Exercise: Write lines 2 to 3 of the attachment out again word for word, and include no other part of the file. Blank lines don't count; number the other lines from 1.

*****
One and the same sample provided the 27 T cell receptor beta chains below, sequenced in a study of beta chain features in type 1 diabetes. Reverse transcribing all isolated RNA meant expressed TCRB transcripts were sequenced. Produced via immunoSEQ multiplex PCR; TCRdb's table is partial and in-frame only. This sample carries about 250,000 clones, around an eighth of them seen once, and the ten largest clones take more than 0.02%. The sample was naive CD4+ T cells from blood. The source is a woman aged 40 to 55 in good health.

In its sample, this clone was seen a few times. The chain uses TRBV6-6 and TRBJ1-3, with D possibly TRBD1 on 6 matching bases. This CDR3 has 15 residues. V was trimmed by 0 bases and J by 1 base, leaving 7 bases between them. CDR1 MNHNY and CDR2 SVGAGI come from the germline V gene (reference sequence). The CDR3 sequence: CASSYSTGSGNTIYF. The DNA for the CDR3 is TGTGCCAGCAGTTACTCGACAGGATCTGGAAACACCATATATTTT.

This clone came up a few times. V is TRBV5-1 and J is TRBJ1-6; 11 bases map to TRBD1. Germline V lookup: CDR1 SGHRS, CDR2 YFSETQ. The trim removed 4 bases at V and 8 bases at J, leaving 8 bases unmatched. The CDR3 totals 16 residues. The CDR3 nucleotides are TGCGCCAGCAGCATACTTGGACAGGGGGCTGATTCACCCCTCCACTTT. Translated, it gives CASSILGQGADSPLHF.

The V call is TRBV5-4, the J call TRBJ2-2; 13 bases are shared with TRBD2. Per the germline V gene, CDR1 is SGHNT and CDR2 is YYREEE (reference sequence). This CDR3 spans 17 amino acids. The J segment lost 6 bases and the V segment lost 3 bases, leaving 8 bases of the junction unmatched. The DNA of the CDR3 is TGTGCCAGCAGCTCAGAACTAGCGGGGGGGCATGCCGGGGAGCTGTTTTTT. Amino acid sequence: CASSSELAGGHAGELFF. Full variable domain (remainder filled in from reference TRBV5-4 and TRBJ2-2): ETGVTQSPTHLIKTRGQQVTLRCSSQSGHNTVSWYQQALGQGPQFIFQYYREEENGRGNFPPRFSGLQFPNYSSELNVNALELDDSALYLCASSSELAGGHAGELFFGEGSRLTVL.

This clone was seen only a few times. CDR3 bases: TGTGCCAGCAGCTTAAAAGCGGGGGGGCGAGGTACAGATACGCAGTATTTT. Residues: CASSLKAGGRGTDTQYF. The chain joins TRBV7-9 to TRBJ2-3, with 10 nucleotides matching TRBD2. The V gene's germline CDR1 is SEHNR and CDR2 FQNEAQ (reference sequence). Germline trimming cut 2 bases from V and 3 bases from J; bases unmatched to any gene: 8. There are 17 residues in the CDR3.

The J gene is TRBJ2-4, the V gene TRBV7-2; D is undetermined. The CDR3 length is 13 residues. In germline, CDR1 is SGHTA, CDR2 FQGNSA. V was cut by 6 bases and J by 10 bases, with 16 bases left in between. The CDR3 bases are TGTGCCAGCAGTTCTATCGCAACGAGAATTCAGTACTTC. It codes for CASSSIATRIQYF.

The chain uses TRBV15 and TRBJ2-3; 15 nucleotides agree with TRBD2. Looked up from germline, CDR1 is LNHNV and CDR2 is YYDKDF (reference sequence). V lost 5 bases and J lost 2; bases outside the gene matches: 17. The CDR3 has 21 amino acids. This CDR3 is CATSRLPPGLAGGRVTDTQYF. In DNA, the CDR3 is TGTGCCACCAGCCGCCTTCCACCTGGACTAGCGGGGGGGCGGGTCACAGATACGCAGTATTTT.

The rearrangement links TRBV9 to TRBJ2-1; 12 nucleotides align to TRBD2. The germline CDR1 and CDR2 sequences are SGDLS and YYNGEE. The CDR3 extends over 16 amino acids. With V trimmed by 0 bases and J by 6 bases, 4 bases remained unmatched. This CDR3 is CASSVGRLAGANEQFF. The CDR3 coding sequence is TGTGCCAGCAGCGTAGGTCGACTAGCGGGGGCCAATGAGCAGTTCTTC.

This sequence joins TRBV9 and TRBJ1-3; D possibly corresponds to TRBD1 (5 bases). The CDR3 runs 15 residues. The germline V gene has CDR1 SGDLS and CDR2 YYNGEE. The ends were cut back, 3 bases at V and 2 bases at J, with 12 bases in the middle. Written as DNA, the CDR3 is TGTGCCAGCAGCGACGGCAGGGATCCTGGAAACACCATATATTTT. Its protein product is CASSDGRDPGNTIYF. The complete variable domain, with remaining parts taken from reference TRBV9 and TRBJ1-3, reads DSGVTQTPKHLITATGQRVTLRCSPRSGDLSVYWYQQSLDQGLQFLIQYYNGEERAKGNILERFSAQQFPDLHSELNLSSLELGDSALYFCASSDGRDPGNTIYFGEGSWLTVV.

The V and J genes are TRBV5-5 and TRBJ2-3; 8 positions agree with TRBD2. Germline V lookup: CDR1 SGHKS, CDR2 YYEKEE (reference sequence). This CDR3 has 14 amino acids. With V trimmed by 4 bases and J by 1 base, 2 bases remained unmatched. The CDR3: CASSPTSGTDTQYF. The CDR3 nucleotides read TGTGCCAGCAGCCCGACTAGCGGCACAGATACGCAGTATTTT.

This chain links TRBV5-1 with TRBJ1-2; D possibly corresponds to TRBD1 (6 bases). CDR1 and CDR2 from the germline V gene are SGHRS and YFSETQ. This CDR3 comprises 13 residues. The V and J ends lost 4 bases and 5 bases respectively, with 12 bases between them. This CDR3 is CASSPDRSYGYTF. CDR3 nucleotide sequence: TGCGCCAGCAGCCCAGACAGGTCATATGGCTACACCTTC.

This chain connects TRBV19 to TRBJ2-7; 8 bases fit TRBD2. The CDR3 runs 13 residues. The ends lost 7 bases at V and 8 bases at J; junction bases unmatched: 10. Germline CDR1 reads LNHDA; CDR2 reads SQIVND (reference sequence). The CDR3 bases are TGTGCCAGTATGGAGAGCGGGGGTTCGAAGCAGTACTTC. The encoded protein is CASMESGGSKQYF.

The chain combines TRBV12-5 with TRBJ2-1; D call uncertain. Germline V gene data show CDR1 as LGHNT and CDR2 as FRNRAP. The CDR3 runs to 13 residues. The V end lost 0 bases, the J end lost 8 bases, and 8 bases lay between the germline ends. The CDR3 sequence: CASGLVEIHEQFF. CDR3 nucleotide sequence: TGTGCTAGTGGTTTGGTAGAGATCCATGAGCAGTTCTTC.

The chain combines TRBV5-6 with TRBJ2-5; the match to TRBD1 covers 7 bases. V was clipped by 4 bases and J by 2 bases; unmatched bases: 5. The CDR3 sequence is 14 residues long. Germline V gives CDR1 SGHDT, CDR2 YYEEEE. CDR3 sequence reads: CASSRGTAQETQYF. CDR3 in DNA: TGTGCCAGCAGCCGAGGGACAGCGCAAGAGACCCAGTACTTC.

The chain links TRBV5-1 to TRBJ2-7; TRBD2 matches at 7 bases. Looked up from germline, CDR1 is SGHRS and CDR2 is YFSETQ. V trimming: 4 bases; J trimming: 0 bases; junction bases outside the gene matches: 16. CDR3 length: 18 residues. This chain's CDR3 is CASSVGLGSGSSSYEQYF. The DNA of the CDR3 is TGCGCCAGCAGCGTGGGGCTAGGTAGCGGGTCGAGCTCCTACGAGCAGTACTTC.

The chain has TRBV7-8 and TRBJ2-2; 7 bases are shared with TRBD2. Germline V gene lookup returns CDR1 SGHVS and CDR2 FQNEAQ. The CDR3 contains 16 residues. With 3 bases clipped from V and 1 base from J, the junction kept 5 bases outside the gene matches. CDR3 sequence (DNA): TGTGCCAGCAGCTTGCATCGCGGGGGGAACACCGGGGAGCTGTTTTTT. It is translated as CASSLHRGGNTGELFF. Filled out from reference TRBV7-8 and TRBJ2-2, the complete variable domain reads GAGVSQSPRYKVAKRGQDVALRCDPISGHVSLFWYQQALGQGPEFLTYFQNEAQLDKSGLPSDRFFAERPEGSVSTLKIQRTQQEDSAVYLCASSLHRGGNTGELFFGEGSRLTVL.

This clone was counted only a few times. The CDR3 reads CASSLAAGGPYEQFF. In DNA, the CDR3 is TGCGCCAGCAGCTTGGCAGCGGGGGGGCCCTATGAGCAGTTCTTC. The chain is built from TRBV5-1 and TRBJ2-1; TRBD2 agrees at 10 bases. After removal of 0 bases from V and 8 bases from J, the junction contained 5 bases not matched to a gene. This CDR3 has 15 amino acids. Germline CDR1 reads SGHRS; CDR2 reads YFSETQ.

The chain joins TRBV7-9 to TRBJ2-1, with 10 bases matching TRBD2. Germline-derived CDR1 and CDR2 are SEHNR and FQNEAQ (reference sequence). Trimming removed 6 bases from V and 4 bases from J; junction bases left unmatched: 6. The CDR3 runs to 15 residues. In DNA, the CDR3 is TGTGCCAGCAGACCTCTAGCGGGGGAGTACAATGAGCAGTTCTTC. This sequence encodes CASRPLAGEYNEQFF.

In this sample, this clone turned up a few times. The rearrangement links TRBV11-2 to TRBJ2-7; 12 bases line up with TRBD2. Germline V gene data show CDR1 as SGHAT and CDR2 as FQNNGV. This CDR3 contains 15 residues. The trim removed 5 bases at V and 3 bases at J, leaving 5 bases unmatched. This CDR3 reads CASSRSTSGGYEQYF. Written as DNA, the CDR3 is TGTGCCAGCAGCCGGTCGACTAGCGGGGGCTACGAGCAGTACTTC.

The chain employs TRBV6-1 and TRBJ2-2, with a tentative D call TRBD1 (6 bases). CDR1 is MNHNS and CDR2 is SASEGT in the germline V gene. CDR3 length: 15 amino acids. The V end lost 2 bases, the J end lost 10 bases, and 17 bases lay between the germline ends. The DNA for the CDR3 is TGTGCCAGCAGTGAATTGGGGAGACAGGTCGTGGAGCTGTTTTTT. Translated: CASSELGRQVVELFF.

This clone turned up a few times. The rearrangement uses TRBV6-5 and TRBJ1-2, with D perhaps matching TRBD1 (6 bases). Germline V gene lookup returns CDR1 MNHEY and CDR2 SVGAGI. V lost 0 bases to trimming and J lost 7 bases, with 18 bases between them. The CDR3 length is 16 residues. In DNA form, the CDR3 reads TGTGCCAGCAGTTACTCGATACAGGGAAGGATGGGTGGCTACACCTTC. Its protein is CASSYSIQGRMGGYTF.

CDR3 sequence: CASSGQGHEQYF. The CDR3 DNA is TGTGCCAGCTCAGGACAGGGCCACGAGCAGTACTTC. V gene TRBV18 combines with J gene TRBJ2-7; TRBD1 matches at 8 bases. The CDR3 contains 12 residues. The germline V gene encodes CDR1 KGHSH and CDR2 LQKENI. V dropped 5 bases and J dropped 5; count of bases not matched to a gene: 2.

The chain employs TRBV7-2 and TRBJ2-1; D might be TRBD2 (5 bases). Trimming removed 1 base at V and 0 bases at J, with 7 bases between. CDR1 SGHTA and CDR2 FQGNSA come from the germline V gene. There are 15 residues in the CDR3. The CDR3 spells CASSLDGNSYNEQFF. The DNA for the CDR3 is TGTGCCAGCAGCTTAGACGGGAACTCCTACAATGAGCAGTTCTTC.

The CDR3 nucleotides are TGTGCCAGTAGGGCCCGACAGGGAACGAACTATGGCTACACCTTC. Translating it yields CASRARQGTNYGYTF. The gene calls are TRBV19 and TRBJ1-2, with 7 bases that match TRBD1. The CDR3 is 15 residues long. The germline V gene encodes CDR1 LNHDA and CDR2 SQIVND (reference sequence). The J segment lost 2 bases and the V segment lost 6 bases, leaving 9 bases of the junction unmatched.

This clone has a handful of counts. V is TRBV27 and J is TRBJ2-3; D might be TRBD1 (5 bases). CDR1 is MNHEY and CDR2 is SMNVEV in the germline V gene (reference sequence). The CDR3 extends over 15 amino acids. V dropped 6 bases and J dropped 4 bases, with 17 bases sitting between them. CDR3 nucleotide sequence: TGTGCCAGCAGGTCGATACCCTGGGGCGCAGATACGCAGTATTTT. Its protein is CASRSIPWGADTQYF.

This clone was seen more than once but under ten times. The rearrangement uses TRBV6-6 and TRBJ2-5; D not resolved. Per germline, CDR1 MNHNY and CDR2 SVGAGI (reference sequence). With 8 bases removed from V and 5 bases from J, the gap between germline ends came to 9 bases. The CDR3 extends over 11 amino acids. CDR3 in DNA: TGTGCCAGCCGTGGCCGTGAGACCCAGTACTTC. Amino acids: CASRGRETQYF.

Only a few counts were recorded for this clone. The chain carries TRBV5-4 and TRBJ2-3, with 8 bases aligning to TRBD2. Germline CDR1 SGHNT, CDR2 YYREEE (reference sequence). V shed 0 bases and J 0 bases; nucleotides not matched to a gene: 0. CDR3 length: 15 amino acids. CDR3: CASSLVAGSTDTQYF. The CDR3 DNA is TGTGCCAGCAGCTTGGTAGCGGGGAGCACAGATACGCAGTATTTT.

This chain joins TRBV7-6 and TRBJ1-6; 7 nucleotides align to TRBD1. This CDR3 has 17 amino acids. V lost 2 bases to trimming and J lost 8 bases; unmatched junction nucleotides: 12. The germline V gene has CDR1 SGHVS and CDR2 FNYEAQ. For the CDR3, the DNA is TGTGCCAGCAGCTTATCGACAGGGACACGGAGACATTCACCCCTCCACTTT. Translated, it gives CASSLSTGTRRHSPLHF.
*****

In its sample, this clone was seen a few times. The chain uses TRBV6-6 and TRBJ1-3, with D possibly TRBD1 on 6 matching bases. This CDR3 has 15 residues. V was trimmed by 0 bases and J by 1 base, leaving 7 bases between them. CDR1 MNHNY and CDR2 SVGAGI come from the germline V gene (reference sequence). The CDR3 sequence: CASSYSTGSGNTIYF. The DNA for the CDR3 is TGTGCCAGCAGTTACTCGACAGGATCTGGAAACACCATATATTTT.

This clone came up a few times. V is TRBV5-1 and J is TRBJ1-6; 11 bases map to TRBD1. Germline V lookup: CDR1 SGHRS, CDR2 YFSETQ. The trim removed 4 bases at V and 8 bases at J, leaving 8 bases unmatched. The CDR3 totals 16 residues. The CDR3 nucleotides are TGCGCCAGCAGCATACTTGGACAGGGGGCTGATTCACCCCTCCACTTT. Translated, it gives CASSILGQGADSPLHF.